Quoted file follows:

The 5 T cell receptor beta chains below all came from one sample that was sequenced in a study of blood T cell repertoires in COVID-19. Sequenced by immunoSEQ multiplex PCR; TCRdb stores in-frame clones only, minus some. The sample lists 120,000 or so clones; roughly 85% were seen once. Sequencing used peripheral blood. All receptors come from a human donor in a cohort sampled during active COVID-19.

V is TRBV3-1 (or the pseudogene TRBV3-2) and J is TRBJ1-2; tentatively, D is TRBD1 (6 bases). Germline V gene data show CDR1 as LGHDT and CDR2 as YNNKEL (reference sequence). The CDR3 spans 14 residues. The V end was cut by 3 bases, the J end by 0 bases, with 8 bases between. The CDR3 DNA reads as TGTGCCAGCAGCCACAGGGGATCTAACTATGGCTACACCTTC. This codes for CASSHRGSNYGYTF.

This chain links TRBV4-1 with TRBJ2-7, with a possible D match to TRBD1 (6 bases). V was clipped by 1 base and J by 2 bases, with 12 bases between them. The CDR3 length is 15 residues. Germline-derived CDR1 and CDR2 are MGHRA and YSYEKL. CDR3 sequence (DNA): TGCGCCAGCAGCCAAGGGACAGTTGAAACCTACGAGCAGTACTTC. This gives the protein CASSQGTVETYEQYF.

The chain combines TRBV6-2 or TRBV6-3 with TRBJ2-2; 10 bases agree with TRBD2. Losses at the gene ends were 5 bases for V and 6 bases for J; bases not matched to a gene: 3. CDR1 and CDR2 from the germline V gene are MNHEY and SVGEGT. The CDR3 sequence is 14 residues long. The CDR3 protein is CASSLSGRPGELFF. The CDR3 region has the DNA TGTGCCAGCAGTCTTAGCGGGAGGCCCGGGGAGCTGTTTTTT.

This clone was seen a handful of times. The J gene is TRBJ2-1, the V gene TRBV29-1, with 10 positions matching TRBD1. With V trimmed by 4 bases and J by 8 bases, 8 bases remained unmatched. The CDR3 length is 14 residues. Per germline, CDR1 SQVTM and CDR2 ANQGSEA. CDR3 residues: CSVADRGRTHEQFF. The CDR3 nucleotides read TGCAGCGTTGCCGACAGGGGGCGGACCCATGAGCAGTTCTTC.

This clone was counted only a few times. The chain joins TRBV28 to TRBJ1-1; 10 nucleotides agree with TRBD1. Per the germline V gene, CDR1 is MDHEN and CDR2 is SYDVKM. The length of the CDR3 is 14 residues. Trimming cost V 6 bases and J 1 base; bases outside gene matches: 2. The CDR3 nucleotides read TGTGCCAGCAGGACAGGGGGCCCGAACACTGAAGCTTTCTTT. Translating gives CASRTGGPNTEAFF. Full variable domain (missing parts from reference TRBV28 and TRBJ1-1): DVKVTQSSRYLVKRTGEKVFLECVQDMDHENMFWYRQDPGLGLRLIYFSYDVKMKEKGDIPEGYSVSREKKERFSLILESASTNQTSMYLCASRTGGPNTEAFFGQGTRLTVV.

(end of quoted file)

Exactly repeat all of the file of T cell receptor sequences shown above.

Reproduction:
The 5 T cell receptor beta chains below all came from one sample that was sequenced in a study of blood T cell repertoires in COVID-19. Sequenced by immunoSEQ multiplex PCR; TCRdb stores in-frame clones only, minus some. The sample lists 120,000 or so clones; roughly 85% were seen once. Sequencing used peripheral blood. All receptors come from a human donor in a cohort sampled during active COVID-19.

V is TRBV3-1 (or the pseudogene TRBV3-2) and J is TRBJ1-2; tentatively, D is TRBD1 (6 bases). Germline V gene data show CDR1 as LGHDT and CDR2 as YNNKEL (reference sequence). The CDR3 spans 14 residues. The V end was cut by 3 bases, the J end by 0 bases, with 8 bases between. The CDR3 DNA reads as TGTGCCAGCAGCCACAGGGGATCTAACTATGGCTACACCTTC. This codes for CASSHRGSNYGYTF.

This chain links TRBV4-1 with TRBJ2-7, with a possible D match to TRBD1 (6 bases). V was clipped by 1 base and J by 2 bases, with 12 bases between them. The CDR3 length is 15 residues. Germline-derived CDR1 and CDR2 are MGHRA and YSYEKL. CDR3 sequence (DNA): TGCGCCAGCAGCCAAGGGACAGTTGAAACCTACGAGCAGTACTTC. This gives the protein CASSQGTVETYEQYF.

The chain combines TRBV6-2 or TRBV6-3 with TRBJ2-2; 10 bases agree with TRBD2. Losses at the gene ends were 5 bases for V and 6 bases for J; bases not matched to a gene: 3. CDR1 and CDR2 from the germline V gene are MNHEY and SVGEGT. The CDR3 sequence is 14 residues long. The CDR3 protein is CASSLSGRPGELFF. The CDR3 region has the DNA TGTGCCAGCAGTCTTAGCGGGAGGCCCGGGGAGCTGTTTTTT.

This clone was seen a handful of times. The J gene is TRBJ2-1, the V gene TRBV29-1, with 10 positions matching TRBD1. With V trimmed by 4 bases and J by 8 bases, 8 bases remained unmatched. The CDR3 length is 14 residues. Per germline, CDR1 SQVTM and CDR2 ANQGSEA. CDR3 residues: CSVADRGRTHEQFF. The CDR3 nucleotides read TGCAGCGTTGCCGACAGGGGGCGGACCCATGAGCAGTTCTTC.

This clone was counted only a few times. The chain joins TRBV28 to TRBJ1-1; 10 nucleotides agree with TRBD1. Per the germline V gene, CDR1 is MDHEN and CDR2 is SYDVKM. The length of the CDR3 is 14 residues. Trimming cost V 6 bases and J 1 base; bases outside gene matches: 2. The CDR3 nucleotides read TGTGCCAGCAGGACAGGGGGCCCGAACACTGAAGCTTTCTTT. Translating gives CASRTGGPNTEAFF. Full variable domain (missing parts from reference TRBV28 and TRBJ1-1): DVKVTQSSRYLVKRTGEKVFLECVQDMDHENMFWYRQDPGLGLRLIYFSYDVKMKEKGDIPEGYSVSREKKERFSLILESASTNQTSMYLCASRTGGPNTEAFFGQGTRLTVV.